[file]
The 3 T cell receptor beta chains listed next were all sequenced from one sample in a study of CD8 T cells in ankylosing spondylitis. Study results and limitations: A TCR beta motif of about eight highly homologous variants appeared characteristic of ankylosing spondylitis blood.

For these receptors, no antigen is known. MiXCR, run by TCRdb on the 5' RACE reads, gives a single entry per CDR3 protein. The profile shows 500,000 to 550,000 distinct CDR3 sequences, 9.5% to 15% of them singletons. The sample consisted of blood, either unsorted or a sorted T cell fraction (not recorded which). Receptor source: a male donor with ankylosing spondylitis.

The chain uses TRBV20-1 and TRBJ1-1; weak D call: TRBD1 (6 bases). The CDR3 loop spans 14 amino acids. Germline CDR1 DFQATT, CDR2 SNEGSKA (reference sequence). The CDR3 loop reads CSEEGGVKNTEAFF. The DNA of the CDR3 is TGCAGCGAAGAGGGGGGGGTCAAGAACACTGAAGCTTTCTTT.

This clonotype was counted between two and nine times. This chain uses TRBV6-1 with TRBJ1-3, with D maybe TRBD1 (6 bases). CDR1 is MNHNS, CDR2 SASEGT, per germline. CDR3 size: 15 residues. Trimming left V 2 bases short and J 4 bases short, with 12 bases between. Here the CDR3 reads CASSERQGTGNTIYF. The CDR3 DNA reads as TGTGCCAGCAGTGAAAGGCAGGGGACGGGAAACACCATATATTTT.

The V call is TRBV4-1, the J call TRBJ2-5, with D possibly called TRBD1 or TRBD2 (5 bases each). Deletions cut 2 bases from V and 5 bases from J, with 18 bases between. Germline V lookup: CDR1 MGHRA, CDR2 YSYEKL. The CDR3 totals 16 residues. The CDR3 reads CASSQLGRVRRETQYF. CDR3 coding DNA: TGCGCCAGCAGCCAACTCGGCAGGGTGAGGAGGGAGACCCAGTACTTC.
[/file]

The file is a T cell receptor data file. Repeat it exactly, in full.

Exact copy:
The 3 T cell receptor beta chains listed next were all sequenced from one sample in a study of CD8 T cells in ankylosing spondylitis. Study results and limitations: A TCR beta motif of about eight highly homologous variants appeared characteristic of ankylosing spondylitis blood.

For these receptors, no antigen is known. MiXCR, run by TCRdb on the 5' RACE reads, gives a single entry per CDR3 protein. The profile shows 500,000 to 550,000 distinct CDR3 sequences, 9.5% to 15% of them singletons. The sample consisted of blood, either unsorted or a sorted T cell fraction (not recorded which). Receptor source: a male donor with ankylosing spondylitis.

The chain uses TRBV20-1 and TRBJ1-1; weak D call: TRBD1 (6 bases). The CDR3 loop spans 14 amino acids. Germline CDR1 DFQATT, CDR2 SNEGSKA (reference sequence). The CDR3 loop reads CSEEGGVKNTEAFF. The DNA of the CDR3 is TGCAGCGAAGAGGGGGGGGTCAAGAACACTGAAGCTTTCTTT.

This clonotype was counted between two and nine times. This chain uses TRBV6-1 with TRBJ1-3, with D maybe TRBD1 (6 bases). CDR1 is MNHNS, CDR2 SASEGT, per germline. CDR3 size: 15 residues. Trimming left V 2 bases short and J 4 bases short, with 12 bases between. Here the CDR3 reads CASSERQGTGNTIYF. The CDR3 DNA reads as TGTGCCAGCAGTGAAAGGCAGGGGACGGGAAACACCATATATTTT.

The V call is TRBV4-1, the J call TRBJ2-5, with D possibly called TRBD1 or TRBD2 (5 bases each). Deletions cut 2 bases from V and 5 bases from J, with 18 bases between. Germline V lookup: CDR1 MGHRA, CDR2 YSYEKL. The CDR3 totals 16 residues. The CDR3 reads CASSQLGRVRRETQYF. CDR3 coding DNA: TGCGCCAGCAGCCAACTCGGCAGGGTGAGGAGGGAGACCCAGTACTTC.